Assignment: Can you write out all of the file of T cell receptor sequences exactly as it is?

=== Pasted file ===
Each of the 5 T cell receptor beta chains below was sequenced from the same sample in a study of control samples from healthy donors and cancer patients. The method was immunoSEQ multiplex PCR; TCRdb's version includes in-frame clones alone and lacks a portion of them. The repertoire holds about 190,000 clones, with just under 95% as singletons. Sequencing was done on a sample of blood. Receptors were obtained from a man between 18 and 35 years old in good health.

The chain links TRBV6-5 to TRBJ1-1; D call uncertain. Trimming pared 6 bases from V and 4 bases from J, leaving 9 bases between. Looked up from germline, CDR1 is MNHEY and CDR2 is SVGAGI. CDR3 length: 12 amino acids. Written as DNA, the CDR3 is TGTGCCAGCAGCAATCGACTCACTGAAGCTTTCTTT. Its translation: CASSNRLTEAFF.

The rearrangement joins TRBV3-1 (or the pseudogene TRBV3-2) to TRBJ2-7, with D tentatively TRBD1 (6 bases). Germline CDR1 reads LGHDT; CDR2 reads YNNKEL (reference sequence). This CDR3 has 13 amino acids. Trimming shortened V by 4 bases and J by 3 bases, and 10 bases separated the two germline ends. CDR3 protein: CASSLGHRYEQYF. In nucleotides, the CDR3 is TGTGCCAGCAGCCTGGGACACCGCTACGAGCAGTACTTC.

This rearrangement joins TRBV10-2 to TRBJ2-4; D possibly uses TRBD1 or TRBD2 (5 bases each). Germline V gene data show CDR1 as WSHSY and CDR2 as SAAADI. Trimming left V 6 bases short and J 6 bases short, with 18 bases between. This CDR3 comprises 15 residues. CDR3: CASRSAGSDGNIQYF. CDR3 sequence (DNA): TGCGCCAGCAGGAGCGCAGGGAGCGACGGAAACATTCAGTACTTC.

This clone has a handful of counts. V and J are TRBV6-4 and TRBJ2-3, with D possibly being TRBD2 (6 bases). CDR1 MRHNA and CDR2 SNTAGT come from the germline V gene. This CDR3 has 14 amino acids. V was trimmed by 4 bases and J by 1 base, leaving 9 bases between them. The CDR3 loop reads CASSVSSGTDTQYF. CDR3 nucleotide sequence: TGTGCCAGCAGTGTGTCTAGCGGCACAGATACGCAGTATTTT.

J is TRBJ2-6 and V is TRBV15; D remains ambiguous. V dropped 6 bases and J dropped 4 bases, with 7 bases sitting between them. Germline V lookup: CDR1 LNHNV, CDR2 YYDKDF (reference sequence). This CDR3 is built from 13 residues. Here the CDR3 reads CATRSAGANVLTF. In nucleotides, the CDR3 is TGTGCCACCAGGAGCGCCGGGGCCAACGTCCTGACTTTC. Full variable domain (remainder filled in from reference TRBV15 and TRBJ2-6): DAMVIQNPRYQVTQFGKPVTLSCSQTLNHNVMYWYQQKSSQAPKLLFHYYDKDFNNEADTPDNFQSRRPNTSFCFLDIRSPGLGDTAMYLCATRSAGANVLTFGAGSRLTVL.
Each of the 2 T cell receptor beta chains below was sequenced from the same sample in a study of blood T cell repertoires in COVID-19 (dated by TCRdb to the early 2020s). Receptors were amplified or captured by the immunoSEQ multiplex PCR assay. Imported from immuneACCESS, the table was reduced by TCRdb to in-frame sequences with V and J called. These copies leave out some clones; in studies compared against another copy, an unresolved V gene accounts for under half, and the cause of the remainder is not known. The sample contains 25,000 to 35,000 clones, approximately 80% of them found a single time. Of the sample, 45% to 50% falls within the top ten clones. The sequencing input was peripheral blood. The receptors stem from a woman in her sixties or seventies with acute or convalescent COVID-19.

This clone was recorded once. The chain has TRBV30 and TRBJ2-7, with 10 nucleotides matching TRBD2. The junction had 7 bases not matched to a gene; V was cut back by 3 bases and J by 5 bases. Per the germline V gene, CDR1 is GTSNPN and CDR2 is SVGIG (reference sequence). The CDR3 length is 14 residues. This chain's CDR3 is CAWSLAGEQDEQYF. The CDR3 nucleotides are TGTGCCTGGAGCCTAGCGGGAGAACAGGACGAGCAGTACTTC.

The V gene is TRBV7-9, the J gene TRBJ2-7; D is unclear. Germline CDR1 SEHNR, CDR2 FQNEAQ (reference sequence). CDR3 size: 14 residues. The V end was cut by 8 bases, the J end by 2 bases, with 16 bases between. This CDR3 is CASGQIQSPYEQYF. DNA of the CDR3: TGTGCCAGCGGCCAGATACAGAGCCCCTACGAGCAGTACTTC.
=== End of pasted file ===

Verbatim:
Each of the 5 T cell receptor beta chains below was sequenced from the same sample in a study of control samples from healthy donors and cancer patients. The method was immunoSEQ multiplex PCR; TCRdb's version includes in-frame clones alone and lacks a portion of them. The repertoire holds about 190,000 clones, with just under 95% as singletons. Sequencing was done on a sample of blood. Receptors were obtained from a man between 18 and 35 years old in good health.

The chain links TRBV6-5 to TRBJ1-1; D call uncertain. Trimming pared 6 bases from V and 4 bases from J, leaving 9 bases between. Looked up from germline, CDR1 is MNHEY and CDR2 is SVGAGI. CDR3 length: 12 amino acids. Written as DNA, the CDR3 is TGTGCCAGCAGCAATCGACTCACTGAAGCTTTCTTT. Its translation: CASSNRLTEAFF.

The rearrangement joins TRBV3-1 (or the pseudogene TRBV3-2) to TRBJ2-7, with D tentatively TRBD1 (6 bases). Germline CDR1 reads LGHDT; CDR2 reads YNNKEL (reference sequence). This CDR3 has 13 amino acids. Trimming shortened V by 4 bases and J by 3 bases, and 10 bases separated the two germline ends. CDR3 protein: CASSLGHRYEQYF. In nucleotides, the CDR3 is TGTGCCAGCAGCCTGGGACACCGCTACGAGCAGTACTTC.

This rearrangement joins TRBV10-2 to TRBJ2-4; D possibly uses TRBD1 or TRBD2 (5 bases each). Germline V gene data show CDR1 as WSHSY and CDR2 as SAAADI. Trimming left V 6 bases short and J 6 bases short, with 18 bases between. This CDR3 comprises 15 residues. CDR3: CASRSAGSDGNIQYF. CDR3 sequence (DNA): TGCGCCAGCAGGAGCGCAGGGAGCGACGGAAACATTCAGTACTTC.

This clone has a handful of counts. V and J are TRBV6-4 and TRBJ2-3, with D possibly being TRBD2 (6 bases). CDR1 MRHNA and CDR2 SNTAGT come from the germline V gene. This CDR3 has 14 amino acids. V was trimmed by 4 bases and J by 1 base, leaving 9 bases between them. The CDR3 loop reads CASSVSSGTDTQYF. CDR3 nucleotide sequence: TGTGCCAGCAGTGTGTCTAGCGGCACAGATACGCAGTATTTT.

J is TRBJ2-6 and V is TRBV15; D remains ambiguous. V dropped 6 bases and J dropped 4 bases, with 7 bases sitting between them. Germline V lookup: CDR1 LNHNV, CDR2 YYDKDF (reference sequence). This CDR3 is built from 13 residues. Here the CDR3 reads CATRSAGANVLTF. In nucleotides, the CDR3 is TGTGCCACCAGGAGCGCCGGGGCCAACGTCCTGACTTTC. Full variable domain (remainder filled in from reference TRBV15 and TRBJ2-6): DAMVIQNPRYQVTQFGKPVTLSCSQTLNHNVMYWYQQKSSQAPKLLFHYYDKDFNNEADTPDNFQSRRPNTSFCFLDIRSPGLGDTAMYLCATRSAGANVLTFGAGSRLTVL.
Each of the 2 T cell receptor beta chains below was sequenced from the same sample in a study of blood T cell repertoires in COVID-19 (dated by TCRdb to the early 2020s). Receptors were amplified or captured by the immunoSEQ multiplex PCR assay. Imported from immuneACCESS, the table was reduced by TCRdb to in-frame sequences with V and J called. These copies leave out some clones; in studies compared against another copy, an unresolved V gene accounts for under half, and the cause of the remainder is not known. The sample contains 25,000 to 35,000 clones, approximately 80% of them found a single time. Of the sample, 45% to 50% falls within the top ten clones. The sequencing input was peripheral blood. The receptors stem from a woman in her sixties or seventies with acute or convalescent COVID-19.

This clone was recorded once. The chain has TRBV30 and TRBJ2-7, with 10 nucleotides matching TRBD2. The junction had 7 bases not matched to a gene; V was cut back by 3 bases and J by 5 bases. Per the germline V gene, CDR1 is GTSNPN and CDR2 is SVGIG (reference sequence). The CDR3 length is 14 residues. This chain's CDR3 is CAWSLAGEQDEQYF. The CDR3 nucleotides are TGTGCCTGGAGCCTAGCGGGAGAACAGGACGAGCAGTACTTC.

The V gene is TRBV7-9, the J gene TRBJ2-7; D is unclear. Germline CDR1 SEHNR, CDR2 FQNEAQ (reference sequence). CDR3 size: 14 residues. The V end was cut by 8 bases, the J end by 2 bases, with 16 bases between. This CDR3 is CASGQIQSPYEQYF. DNA of the CDR3: TGTGCCAGCGGCCAGATACAGAGCCCCTACGAGCAGTACTTC.